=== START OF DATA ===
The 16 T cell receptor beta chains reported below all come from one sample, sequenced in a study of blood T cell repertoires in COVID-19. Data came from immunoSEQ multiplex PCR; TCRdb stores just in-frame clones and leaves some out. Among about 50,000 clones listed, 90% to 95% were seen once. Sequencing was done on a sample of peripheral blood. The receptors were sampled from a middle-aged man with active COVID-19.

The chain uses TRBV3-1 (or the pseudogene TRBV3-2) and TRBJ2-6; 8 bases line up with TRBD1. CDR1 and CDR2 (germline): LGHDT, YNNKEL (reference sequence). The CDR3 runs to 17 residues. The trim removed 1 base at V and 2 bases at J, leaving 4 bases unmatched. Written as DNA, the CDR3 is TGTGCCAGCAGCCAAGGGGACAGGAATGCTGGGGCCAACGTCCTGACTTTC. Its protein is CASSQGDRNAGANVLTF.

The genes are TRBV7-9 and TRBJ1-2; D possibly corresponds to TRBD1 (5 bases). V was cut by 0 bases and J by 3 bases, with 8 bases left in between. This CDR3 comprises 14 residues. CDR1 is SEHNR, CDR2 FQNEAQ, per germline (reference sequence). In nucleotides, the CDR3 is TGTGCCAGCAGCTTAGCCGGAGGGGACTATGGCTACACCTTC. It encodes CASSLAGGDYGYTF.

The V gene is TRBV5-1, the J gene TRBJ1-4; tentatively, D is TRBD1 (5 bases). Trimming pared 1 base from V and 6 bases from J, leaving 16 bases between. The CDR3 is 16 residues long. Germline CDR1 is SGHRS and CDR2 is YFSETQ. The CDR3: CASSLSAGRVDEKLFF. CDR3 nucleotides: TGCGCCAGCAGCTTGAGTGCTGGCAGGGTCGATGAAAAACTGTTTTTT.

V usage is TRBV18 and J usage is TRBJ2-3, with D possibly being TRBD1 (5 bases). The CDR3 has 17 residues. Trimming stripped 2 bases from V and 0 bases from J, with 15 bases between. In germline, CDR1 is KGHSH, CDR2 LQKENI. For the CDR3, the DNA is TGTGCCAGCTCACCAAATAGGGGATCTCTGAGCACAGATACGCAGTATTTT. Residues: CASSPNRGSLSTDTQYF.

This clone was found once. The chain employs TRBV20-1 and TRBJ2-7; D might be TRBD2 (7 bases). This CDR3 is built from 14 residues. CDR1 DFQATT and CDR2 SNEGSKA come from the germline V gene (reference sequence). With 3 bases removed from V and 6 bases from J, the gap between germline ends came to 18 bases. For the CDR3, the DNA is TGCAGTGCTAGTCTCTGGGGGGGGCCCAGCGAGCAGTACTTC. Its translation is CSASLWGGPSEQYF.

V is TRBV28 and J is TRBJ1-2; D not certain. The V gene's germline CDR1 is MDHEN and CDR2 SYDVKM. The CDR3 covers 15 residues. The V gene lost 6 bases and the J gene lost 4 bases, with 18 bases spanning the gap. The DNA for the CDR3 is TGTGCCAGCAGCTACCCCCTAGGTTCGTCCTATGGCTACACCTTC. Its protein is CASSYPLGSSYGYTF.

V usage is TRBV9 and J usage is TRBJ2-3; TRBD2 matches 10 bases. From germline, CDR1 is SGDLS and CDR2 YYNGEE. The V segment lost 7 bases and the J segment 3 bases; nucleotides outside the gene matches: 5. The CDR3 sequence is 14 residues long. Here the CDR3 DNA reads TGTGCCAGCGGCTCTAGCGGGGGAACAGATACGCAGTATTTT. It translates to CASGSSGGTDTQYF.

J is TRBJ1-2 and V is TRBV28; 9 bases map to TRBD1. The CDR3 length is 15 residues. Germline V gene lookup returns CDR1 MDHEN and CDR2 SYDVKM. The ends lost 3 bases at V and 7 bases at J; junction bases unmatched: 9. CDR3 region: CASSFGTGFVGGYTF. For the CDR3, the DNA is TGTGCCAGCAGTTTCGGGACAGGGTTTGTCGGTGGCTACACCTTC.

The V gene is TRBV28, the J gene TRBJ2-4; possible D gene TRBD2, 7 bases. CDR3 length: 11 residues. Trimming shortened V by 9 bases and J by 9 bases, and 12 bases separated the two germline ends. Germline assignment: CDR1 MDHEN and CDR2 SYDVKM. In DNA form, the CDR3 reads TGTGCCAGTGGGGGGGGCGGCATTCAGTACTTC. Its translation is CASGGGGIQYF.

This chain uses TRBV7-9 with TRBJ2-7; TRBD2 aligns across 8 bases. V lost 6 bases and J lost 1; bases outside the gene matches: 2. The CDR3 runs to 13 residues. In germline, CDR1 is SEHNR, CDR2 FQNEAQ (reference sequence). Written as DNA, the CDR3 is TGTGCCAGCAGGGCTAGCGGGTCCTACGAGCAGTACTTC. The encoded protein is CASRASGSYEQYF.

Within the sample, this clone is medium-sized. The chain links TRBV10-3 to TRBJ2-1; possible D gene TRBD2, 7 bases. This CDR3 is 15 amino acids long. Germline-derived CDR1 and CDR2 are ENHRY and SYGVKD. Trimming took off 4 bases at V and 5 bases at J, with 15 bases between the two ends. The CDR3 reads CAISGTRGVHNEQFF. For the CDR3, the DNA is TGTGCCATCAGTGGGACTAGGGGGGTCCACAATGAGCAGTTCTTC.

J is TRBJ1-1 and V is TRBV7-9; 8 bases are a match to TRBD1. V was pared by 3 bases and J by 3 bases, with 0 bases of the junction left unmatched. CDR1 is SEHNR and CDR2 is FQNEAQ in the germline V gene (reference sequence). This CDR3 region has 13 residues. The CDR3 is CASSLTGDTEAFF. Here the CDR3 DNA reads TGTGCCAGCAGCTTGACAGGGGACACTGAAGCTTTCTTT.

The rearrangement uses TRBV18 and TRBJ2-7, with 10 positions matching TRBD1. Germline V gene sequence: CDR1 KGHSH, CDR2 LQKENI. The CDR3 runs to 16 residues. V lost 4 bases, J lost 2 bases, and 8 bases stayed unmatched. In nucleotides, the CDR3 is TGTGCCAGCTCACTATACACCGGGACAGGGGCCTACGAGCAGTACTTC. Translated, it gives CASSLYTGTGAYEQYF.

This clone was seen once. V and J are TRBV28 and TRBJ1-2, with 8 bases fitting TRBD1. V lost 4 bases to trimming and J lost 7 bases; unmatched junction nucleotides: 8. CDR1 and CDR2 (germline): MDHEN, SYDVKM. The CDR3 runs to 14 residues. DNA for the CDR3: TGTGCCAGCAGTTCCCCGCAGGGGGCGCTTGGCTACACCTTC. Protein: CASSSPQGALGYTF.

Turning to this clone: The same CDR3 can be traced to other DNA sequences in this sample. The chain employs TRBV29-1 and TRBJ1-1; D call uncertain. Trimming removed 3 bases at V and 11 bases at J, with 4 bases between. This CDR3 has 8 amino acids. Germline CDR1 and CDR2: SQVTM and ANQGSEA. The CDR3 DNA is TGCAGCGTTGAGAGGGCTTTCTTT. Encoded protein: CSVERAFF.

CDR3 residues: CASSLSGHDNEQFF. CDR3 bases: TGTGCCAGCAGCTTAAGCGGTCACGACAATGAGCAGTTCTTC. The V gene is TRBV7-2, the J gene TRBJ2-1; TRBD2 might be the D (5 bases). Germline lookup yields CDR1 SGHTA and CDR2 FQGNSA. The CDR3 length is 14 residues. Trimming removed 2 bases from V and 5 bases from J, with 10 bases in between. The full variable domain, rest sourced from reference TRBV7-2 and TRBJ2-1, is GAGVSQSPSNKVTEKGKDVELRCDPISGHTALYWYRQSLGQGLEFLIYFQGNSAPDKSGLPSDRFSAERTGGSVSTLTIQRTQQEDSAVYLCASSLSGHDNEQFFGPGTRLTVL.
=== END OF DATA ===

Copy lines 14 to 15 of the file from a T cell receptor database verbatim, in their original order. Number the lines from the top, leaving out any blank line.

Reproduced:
The rearrangement uses TRBV18 and TRBJ2-7, with 10 positions matching TRBD1. Germline V gene sequence: CDR1 KGHSH, CDR2 LQKENI. The CDR3 runs to 16 residues. V lost 4 bases, J lost 2 bases, and 8 bases stayed unmatched. In nucleotides, the CDR3 is TGTGCCAGCTCACTATACACCGGGACAGGGGCCTACGAGCAGTACTTC. Translated, it gives CASSLYTGTGAYEQYF.

This clone was seen once. V and J are TRBV28 and TRBJ1-2, with 8 bases fitting TRBD1. V lost 4 bases to trimming and J lost 7 bases; unmatched junction nucleotides: 8. CDR1 and CDR2 (germline): MDHEN, SYDVKM. The CDR3 runs to 14 residues. DNA for the CDR3: TGTGCCAGCAGTTCCCCGCAGGGGGCGCTTGGCTACACCTTC. Protein: CASSSPQGALGYTF.